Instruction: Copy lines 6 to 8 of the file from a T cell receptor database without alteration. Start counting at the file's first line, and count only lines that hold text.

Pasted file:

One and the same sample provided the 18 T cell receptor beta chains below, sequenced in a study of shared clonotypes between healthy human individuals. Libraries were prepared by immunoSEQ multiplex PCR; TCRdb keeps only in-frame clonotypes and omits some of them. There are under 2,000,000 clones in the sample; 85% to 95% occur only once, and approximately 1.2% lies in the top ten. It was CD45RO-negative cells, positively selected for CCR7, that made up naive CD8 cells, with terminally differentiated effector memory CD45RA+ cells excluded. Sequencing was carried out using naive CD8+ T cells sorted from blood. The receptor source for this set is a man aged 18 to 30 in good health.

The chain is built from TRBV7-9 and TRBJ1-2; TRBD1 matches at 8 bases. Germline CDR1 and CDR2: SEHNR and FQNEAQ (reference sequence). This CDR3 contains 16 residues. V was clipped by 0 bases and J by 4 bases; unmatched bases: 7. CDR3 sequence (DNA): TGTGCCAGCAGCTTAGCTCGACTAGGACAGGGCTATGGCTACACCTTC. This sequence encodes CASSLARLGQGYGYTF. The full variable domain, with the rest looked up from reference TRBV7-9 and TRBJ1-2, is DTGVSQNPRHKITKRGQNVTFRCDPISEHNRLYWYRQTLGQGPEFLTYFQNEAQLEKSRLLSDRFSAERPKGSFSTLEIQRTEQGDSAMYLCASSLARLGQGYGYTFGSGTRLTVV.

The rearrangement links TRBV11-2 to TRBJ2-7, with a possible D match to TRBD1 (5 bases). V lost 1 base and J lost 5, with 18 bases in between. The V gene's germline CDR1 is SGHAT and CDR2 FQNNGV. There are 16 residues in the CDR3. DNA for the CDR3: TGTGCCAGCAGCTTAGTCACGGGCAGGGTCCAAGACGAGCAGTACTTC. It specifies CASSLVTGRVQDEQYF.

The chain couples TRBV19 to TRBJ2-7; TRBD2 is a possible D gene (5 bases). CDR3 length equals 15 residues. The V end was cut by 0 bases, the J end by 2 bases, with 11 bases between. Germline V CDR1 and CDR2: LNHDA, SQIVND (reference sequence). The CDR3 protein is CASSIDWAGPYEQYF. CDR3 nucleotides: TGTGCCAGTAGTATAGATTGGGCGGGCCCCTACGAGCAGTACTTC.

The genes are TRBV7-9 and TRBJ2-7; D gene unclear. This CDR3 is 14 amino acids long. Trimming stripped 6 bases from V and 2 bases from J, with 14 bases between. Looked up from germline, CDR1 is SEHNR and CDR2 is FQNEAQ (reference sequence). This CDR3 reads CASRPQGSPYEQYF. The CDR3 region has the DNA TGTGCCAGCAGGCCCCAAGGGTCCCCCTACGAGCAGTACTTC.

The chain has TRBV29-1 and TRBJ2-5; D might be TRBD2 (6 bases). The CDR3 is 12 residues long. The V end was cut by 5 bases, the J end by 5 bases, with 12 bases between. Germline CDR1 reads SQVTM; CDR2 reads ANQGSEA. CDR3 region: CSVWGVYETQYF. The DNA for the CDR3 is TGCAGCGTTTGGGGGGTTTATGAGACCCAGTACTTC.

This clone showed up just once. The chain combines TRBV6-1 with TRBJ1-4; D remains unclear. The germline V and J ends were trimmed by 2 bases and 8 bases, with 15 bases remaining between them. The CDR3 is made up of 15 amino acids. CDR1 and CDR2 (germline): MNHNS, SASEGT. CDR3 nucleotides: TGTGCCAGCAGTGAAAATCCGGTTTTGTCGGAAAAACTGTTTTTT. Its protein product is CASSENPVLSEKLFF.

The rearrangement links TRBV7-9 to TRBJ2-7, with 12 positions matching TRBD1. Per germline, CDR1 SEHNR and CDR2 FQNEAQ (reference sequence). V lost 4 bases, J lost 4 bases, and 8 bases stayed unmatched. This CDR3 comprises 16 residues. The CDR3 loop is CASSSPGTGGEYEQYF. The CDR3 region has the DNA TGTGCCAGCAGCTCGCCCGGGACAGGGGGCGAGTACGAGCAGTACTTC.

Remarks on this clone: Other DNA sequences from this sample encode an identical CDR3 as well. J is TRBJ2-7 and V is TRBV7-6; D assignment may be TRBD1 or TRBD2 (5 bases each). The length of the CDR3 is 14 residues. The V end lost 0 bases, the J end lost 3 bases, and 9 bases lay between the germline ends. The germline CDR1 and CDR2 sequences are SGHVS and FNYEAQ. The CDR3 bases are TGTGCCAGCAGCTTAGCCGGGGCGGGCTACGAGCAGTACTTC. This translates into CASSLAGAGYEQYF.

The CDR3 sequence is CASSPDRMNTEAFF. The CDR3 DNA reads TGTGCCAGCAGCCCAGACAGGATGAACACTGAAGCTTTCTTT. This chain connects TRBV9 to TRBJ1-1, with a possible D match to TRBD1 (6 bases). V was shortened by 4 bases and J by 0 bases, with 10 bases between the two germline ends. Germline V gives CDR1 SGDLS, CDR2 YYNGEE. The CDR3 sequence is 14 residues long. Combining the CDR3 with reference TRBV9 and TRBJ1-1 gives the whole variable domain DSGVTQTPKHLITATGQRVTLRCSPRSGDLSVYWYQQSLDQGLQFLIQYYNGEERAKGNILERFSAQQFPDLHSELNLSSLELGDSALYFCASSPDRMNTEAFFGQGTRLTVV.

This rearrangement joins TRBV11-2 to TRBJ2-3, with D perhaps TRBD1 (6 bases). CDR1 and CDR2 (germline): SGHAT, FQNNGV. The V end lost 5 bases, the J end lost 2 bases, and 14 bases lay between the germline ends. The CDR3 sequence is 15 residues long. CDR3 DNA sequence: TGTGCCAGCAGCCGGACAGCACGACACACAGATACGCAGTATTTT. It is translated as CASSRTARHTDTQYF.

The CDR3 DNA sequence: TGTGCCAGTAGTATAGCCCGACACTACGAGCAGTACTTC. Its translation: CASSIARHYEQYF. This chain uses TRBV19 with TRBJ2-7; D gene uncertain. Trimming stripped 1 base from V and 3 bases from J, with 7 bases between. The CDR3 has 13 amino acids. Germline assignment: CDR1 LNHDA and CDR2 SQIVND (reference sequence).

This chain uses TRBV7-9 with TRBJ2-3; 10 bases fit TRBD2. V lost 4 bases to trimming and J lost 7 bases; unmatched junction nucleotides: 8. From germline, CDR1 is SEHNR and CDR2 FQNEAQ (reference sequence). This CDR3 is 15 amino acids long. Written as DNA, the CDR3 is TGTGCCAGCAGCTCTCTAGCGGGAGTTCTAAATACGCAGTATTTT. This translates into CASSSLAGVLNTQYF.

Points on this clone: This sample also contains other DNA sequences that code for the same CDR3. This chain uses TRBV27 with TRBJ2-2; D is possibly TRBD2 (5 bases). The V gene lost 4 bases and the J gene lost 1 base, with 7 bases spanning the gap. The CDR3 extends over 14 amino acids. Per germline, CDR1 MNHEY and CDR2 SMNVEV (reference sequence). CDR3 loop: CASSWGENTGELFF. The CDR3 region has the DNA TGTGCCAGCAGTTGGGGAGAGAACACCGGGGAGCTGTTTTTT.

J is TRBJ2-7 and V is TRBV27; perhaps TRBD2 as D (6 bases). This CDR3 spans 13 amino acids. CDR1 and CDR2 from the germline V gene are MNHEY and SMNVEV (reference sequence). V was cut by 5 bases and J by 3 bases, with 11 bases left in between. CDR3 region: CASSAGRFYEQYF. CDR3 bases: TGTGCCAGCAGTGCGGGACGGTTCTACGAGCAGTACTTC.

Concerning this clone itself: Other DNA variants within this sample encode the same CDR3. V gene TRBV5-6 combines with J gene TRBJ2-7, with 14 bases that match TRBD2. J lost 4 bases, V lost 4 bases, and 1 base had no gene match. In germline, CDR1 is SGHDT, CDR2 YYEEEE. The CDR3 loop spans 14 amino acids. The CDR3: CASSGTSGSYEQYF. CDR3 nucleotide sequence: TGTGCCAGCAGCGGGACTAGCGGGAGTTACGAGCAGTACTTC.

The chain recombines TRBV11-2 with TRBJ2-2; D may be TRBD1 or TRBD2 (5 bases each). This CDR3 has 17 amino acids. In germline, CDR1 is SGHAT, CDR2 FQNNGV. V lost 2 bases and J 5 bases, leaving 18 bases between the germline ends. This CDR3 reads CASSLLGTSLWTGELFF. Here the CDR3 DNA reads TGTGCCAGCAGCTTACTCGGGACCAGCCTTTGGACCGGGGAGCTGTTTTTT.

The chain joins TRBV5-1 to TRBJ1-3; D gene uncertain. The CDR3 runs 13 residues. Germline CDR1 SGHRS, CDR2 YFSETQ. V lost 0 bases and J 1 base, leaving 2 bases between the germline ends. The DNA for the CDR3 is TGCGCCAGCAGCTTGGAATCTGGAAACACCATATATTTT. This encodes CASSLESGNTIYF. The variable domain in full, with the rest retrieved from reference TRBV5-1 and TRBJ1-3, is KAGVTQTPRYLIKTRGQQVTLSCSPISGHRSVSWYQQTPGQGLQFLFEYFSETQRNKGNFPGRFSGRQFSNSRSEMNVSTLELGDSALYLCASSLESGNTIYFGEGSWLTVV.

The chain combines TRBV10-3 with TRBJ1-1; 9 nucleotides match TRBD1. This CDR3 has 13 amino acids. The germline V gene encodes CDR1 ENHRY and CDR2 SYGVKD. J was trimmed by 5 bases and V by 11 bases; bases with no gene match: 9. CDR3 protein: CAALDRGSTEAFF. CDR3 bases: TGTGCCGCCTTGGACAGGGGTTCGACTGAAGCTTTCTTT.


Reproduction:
The chain has TRBV29-1 and TRBJ2-5; D might be TRBD2 (6 bases). The CDR3 is 12 residues long. The V end was cut by 5 bases, the J end by 5 bases, with 12 bases between. Germline CDR1 reads SQVTM; CDR2 reads ANQGSEA. CDR3 region: CSVWGVYETQYF. The DNA for the CDR3 is TGCAGCGTTTGGGGGGTTTATGAGACCCAGTACTTC.

This clone showed up just once. The chain combines TRBV6-1 with TRBJ1-4; D remains unclear. The germline V and J ends were trimmed by 2 bases and 8 bases, with 15 bases remaining between them. The CDR3 is made up of 15 amino acids. CDR1 and CDR2 (germline): MNHNS, SASEGT. CDR3 nucleotides: TGTGCCAGCAGTGAAAATCCGGTTTTGTCGGAAAAACTGTTTTTT. Its protein product is CASSENPVLSEKLFF.

The rearrangement links TRBV7-9 to TRBJ2-7, with 12 positions matching TRBD1. Per germline, CDR1 SEHNR and CDR2 FQNEAQ (reference sequence). V lost 4 bases, J lost 4 bases, and 8 bases stayed unmatched. This CDR3 comprises 16 residues. The CDR3 loop is CASSSPGTGGEYEQYF. The CDR3 region has the DNA TGTGCCAGCAGCTCGCCCGGGACAGGGGGCGAGTACGAGCAGTACTTC.